Reflections on startup life: Week 72

The value of free.

Despite the fact that they are hard work, stressful, at times soul destroying, frequently the worst financial decision you’ll ever make in your life and never end, people still think that working for a startup could be fun! OK, it can actually be that too, but it’s not all fun. If your startup is interesting, people will start contacting you out of the blue for jobs, but sometimes just to volunteer their time.

The jobs question is easy to answer (if you’ve got funding, a role and their the best A-grader going, hire them if you really need them, if not, don’t), but it’s the volunteers that are more challenging. It’s happened to us on a number of occasions, with mixed success. While the immediate reaction is one of “Yes! We’ve got more work than 10 people can do, come help us out…” the reality is that it doesn’t always go smoothly and that there are a series of things to consider.

Here’s a list of things we’ve learnt from practice:

  1. Motivation: Generally, people don’t really want to work for you for free. There is some transaction here, just make sure you really understand what it is. For example, it might be that the person wants exposure and you’re getting a lot of buzz, so by associating themselves with you they can showcase their talents too. Or maybe they are thinking of running away to join the circus, I mean a startup, themselves and this is a practice run before they quit their day job. Be really careful if there is an expectation this could lead to a job, for them and yourselves, don’t make unintended commitments here. Takeaway — does the motivation make sense, do you know what their time is really costing you and can you meet that expense (can you give them the experience they want or can you publicize their efforts on your behalf).
  2. Time Sink — In reality unskilled people could be costing you your MOST valuable resource, Time. Can you afford to support this person with your time? Are they mature, independent and skilled enough that you don’t have to handhold them. Our experience of talking with interns at this stage of our business has been that they are never a match, they need mentoring, something we can’t adequately give at the moment. Takeaway — you need help, not more responsibilities.
  3. Timing — Do you need what they are offering at the time they are offering. We had a great designer volunteer to help us out, but we were changing and implementing ideas so fast that by the time he’d have a concept for us, we’d changed the feature set. Although we thought we needed his help, we couldn’t adequately use the resource (his time and skill) he wanted to give us at that time. We stopped this quickly, not because of his work, but because we were wasting his time, we couldn’t use his skills right then. Takeaway — don’t just take a resource because it’s offered, be sure there is meaningful work for them and you.
  4. Pace / Commitment — Are there reasonable expectations on both sides about how much of their time and effort you’ll get — it’s really important to be very clear on this up front, your typical volunteer will have a day job. Your startup is not their life. Equally, you’re moving very quickly, you can’t slow down just to “be fair”. Takeway: Make sure you can align the timelines.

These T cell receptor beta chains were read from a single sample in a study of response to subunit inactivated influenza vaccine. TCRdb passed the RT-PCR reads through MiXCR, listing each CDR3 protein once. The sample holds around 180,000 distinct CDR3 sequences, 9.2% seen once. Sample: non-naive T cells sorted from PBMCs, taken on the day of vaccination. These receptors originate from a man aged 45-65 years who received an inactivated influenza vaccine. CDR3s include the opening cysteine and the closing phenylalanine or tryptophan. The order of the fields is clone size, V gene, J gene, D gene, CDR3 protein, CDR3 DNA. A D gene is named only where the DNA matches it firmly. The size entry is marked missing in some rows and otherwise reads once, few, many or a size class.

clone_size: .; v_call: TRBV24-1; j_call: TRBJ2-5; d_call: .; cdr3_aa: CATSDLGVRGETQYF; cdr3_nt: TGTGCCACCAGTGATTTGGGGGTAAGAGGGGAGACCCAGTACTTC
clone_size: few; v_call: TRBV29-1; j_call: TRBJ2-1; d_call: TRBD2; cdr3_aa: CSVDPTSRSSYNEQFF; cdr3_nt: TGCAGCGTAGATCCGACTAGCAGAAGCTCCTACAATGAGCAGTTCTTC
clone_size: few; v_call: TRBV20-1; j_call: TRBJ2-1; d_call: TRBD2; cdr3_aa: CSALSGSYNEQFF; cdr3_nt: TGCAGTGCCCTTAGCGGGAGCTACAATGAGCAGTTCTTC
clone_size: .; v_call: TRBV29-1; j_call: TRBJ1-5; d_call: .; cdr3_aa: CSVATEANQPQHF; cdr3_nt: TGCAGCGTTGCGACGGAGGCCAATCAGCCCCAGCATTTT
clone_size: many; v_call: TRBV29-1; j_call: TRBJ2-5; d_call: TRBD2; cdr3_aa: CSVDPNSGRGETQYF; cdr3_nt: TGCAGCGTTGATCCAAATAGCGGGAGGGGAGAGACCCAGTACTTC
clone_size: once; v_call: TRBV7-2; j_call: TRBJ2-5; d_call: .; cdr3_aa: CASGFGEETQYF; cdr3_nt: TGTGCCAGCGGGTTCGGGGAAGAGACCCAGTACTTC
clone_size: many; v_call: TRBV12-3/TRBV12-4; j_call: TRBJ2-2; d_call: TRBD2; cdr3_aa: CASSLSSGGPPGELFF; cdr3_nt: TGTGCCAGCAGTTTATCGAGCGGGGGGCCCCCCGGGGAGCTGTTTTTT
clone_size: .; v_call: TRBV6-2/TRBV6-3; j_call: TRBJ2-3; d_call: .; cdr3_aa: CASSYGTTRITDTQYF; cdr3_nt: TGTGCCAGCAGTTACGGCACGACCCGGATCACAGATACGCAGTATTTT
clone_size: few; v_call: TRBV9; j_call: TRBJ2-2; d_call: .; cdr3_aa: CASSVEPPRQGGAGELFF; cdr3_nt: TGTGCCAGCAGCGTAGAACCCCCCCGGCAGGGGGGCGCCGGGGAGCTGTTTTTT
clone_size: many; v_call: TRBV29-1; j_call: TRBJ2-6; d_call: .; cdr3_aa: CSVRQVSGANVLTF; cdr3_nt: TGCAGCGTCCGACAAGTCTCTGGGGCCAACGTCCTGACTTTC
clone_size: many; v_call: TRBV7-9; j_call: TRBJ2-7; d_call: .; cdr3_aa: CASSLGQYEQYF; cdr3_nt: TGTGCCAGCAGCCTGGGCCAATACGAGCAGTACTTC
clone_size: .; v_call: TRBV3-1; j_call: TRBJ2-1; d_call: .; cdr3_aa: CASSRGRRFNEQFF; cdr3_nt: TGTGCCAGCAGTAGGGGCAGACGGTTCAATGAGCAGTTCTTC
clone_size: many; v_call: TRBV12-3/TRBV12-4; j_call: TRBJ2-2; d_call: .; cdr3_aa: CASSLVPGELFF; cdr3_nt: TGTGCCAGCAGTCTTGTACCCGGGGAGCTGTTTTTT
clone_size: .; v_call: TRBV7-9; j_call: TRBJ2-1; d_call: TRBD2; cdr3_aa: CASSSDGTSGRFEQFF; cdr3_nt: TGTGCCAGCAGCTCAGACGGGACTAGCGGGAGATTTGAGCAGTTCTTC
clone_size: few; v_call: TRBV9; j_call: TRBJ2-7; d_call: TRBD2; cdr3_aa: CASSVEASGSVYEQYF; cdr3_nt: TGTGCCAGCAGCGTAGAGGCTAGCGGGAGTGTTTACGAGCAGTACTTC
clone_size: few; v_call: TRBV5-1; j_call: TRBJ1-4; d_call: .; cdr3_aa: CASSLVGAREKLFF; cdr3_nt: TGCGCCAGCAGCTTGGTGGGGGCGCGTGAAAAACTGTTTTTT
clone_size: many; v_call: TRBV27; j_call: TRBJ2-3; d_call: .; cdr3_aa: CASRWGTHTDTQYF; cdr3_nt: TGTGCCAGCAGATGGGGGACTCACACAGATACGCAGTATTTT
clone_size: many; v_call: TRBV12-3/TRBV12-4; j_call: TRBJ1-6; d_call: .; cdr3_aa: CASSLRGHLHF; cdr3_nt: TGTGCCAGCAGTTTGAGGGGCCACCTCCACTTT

5. IP — What are you exposing to this volunteer. If they are doing technical work for you, do you own the IP? Takeaway: You don’t want a useful volunteer to turn into a damages claim later on.
  6. Exit — Do you know how and when this relationship will terminate. Takeaway — Know when it’s over and how to cap it. You need help, but you should never abuse someones generosity, and equally, you don’t want an unintended “third founder” either.

There are probably even more things to consider depending on where they work for you and so forth (OHS?). I think the point at this early stage is not to get too hooked up in bureaucracy, but you do need to make sure that the big ticket items (IP and your time) are covered and that it’s actually a worthwhile exercise.

For us, the most successful have been when we are able to wrap up a task which isn’t time constrained — it’s a nice to have for us that we’d eventually do, but right now just don’t have the time. There’s a defined beginning and end, and the speed at which it gets executed (while faster is typically better) is not going to road block us; in fact we probably wouldn’t have got to it anyway. We’ve addressed IP either up front, or in some instances having the component be open sourced.

There’s other benefits too — another perspective and pair of eyes can be really great to kick around ideas with and provide feedback on what you’re missing.

As a final note — love this quote from Alex “I’m amused by how optimistic we were 16 months ago when we thought we were being really pessimistic”.


  • Huge progress on the new version — looks like we can set a release date now (10 days away).
  • Major progress on the vision for and the next feature set beyond the current one cooking.
  • Back to pushing code again.

Lessons Learnt

  • Don’t let medium term plans get in the way of the short term tasks — or don’t put off until tomorrow what you can do today. “I’ll just wait for the next release before implementing this feature” sounds a lot like common sense but looks a lot like nothing is being done on the site!

Goals this week

  • Complete the user testing and get a user council setup to help review and provide feedback.